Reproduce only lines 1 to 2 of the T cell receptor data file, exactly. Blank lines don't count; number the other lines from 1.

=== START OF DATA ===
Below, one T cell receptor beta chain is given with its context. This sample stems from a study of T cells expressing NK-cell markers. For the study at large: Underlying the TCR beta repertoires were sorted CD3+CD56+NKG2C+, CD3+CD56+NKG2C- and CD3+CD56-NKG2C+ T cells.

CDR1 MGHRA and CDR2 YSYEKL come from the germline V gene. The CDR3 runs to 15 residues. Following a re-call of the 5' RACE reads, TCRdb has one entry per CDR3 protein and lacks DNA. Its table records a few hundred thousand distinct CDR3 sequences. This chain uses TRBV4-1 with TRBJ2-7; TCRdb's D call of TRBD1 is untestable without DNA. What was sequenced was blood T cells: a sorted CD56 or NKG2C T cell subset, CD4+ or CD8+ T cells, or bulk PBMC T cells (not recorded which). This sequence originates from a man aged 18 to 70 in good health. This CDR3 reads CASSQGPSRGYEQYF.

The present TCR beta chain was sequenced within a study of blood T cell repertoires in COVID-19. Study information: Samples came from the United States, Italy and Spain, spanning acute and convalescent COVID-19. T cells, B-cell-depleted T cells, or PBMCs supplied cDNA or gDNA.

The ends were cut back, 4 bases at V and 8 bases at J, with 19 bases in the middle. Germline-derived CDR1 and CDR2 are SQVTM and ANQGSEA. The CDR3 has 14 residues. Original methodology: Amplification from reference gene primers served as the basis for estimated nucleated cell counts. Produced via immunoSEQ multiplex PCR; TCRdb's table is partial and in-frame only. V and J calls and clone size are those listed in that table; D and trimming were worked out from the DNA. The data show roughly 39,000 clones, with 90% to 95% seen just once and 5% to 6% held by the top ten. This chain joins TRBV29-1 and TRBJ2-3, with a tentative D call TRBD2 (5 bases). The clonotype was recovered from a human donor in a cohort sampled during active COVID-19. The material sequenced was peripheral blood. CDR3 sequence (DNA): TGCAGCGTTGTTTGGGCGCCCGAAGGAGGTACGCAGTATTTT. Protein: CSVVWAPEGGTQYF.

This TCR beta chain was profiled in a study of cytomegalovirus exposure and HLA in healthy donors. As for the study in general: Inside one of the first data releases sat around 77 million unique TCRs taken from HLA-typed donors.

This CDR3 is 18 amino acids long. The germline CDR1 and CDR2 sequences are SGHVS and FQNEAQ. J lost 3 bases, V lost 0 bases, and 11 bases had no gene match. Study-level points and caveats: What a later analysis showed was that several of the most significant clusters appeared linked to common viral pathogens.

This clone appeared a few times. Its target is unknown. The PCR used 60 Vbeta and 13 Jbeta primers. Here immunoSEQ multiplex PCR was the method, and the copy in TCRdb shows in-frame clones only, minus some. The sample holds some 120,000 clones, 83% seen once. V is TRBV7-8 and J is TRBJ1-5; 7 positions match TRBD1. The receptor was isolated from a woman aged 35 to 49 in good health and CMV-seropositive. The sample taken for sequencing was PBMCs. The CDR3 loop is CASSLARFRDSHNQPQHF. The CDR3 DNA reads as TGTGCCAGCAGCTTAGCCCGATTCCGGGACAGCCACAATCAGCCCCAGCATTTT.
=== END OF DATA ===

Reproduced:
Below, one T cell receptor beta chain is given with its context. This sample stems from a study of T cells expressing NK-cell markers. For the study at large: Underlying the TCR beta repertoires were sorted CD3+CD56+NKG2C+, CD3+CD56+NKG2C- and CD3+CD56-NKG2C+ T cells.

CDR1 MGHRA and CDR2 YSYEKL come from the germline V gene. The CDR3 runs to 15 residues. Following a re-call of the 5' RACE reads, TCRdb has one entry per CDR3 protein and lacks DNA. Its table records a few hundred thousand distinct CDR3 sequences. This chain uses TRBV4-1 with TRBJ2-7; TCRdb's D call of TRBD1 is untestable without DNA. What was sequenced was blood T cells: a sorted CD56 or NKG2C T cell subset, CD4+ or CD8+ T cells, or bulk PBMC T cells (not recorded which). This sequence originates from a man aged 18 to 70 in good health. This CDR3 reads CASSQGPSRGYEQYF.